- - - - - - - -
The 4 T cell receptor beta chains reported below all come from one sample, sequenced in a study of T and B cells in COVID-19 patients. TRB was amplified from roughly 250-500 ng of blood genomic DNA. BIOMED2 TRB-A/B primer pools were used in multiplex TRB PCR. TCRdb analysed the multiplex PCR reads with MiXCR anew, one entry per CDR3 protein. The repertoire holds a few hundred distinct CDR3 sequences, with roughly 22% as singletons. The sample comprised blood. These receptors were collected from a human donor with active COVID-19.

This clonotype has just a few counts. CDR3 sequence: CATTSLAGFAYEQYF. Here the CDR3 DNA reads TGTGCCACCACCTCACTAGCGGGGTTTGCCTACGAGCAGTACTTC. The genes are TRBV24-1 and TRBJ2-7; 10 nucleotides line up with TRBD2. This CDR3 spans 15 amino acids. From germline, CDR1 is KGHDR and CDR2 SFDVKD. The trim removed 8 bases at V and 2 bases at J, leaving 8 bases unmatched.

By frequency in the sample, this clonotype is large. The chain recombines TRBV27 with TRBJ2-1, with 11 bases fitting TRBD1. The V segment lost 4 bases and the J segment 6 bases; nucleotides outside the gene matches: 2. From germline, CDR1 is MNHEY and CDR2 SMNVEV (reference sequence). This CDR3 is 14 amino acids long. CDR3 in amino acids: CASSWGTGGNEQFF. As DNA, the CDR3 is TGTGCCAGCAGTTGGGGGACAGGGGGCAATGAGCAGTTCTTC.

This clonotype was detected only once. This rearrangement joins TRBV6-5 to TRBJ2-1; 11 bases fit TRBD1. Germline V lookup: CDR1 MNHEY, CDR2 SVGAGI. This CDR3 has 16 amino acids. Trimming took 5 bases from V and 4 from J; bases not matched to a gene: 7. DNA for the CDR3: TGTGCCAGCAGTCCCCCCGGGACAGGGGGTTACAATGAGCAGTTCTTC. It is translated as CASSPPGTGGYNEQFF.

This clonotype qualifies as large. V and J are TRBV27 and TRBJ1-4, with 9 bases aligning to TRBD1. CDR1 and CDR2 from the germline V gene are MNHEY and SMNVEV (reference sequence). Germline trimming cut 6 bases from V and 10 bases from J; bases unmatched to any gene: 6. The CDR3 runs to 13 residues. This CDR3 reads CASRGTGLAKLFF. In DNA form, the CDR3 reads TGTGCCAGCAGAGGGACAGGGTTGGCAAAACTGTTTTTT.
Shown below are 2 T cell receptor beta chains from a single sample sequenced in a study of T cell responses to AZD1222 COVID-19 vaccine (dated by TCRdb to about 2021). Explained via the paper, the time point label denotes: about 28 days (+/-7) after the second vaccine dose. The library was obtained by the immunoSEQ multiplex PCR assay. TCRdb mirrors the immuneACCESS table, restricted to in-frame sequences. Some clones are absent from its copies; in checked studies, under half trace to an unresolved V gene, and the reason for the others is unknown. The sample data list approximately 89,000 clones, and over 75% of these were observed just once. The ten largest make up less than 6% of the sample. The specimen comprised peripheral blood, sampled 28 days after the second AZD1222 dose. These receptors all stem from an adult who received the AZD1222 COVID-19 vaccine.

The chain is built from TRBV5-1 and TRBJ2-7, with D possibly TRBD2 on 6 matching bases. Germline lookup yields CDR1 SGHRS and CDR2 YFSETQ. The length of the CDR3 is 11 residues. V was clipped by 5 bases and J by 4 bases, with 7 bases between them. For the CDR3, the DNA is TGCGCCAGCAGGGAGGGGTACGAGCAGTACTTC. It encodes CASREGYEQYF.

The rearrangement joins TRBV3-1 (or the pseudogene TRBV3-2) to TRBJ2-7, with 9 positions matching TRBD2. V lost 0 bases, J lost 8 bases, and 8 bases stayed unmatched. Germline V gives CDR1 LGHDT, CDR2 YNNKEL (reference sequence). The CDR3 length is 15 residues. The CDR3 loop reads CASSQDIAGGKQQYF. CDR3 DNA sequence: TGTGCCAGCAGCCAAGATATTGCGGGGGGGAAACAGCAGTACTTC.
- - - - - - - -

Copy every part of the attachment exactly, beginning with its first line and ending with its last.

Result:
The 4 T cell receptor beta chains reported below all come from one sample, sequenced in a study of T and B cells in COVID-19 patients. TRB was amplified from roughly 250-500 ng of blood genomic DNA. BIOMED2 TRB-A/B primer pools were used in multiplex TRB PCR. TCRdb analysed the multiplex PCR reads with MiXCR anew, one entry per CDR3 protein. The repertoire holds a few hundred distinct CDR3 sequences, with roughly 22% as singletons. The sample comprised blood. These receptors were collected from a human donor with active COVID-19.

This clonotype has just a few counts. CDR3 sequence: CATTSLAGFAYEQYF. Here the CDR3 DNA reads TGTGCCACCACCTCACTAGCGGGGTTTGCCTACGAGCAGTACTTC. The genes are TRBV24-1 and TRBJ2-7; 10 nucleotides line up with TRBD2. This CDR3 spans 15 amino acids. From germline, CDR1 is KGHDR and CDR2 SFDVKD. The trim removed 8 bases at V and 2 bases at J, leaving 8 bases unmatched.

By frequency in the sample, this clonotype is large. The chain recombines TRBV27 with TRBJ2-1, with 11 bases fitting TRBD1. The V segment lost 4 bases and the J segment 6 bases; nucleotides outside the gene matches: 2. From germline, CDR1 is MNHEY and CDR2 SMNVEV (reference sequence). This CDR3 is 14 amino acids long. CDR3 in amino acids: CASSWGTGGNEQFF. As DNA, the CDR3 is TGTGCCAGCAGTTGGGGGACAGGGGGCAATGAGCAGTTCTTC.

This clonotype was detected only once. This rearrangement joins TRBV6-5 to TRBJ2-1; 11 bases fit TRBD1. Germline V lookup: CDR1 MNHEY, CDR2 SVGAGI. This CDR3 has 16 amino acids. Trimming took 5 bases from V and 4 from J; bases not matched to a gene: 7. DNA for the CDR3: TGTGCCAGCAGTCCCCCCGGGACAGGGGGTTACAATGAGCAGTTCTTC. It is translated as CASSPPGTGGYNEQFF.

This clonotype qualifies as large. V and J are TRBV27 and TRBJ1-4, with 9 bases aligning to TRBD1. CDR1 and CDR2 from the germline V gene are MNHEY and SMNVEV (reference sequence). Germline trimming cut 6 bases from V and 10 bases from J; bases unmatched to any gene: 6. The CDR3 runs to 13 residues. This CDR3 reads CASRGTGLAKLFF. In DNA form, the CDR3 reads TGTGCCAGCAGAGGGACAGGGTTGGCAAAACTGTTTTTT.
Shown below are 2 T cell receptor beta chains from a single sample sequenced in a study of T cell responses to AZD1222 COVID-19 vaccine (dated by TCRdb to about 2021). Explained via the paper, the time point label denotes: about 28 days (+/-7) after the second vaccine dose. The library was obtained by the immunoSEQ multiplex PCR assay. TCRdb mirrors the immuneACCESS table, restricted to in-frame sequences. Some clones are absent from its copies; in checked studies, under half trace to an unresolved V gene, and the reason for the others is unknown. The sample data list approximately 89,000 clones, and over 75% of these were observed just once. The ten largest make up less than 6% of the sample. The specimen comprised peripheral blood, sampled 28 days after the second AZD1222 dose. These receptors all stem from an adult who received the AZD1222 COVID-19 vaccine.

The chain is built from TRBV5-1 and TRBJ2-7, with D possibly TRBD2 on 6 matching bases. Germline lookup yields CDR1 SGHRS and CDR2 YFSETQ. The length of the CDR3 is 11 residues. V was clipped by 5 bases and J by 4 bases, with 7 bases between them. For the CDR3, the DNA is TGCGCCAGCAGGGAGGGGTACGAGCAGTACTTC. It encodes CASREGYEQYF.

The rearrangement joins TRBV3-1 (or the pseudogene TRBV3-2) to TRBJ2-7, with 9 positions matching TRBD2. V lost 0 bases, J lost 8 bases, and 8 bases stayed unmatched. Germline V gives CDR1 LGHDT, CDR2 YNNKEL (reference sequence). The CDR3 length is 15 residues. The CDR3 loop reads CASSQDIAGGKQQYF. CDR3 DNA sequence: TGTGCCAGCAGCCAAGATATTGCGGGGGGGAAACAGCAGTACTTC.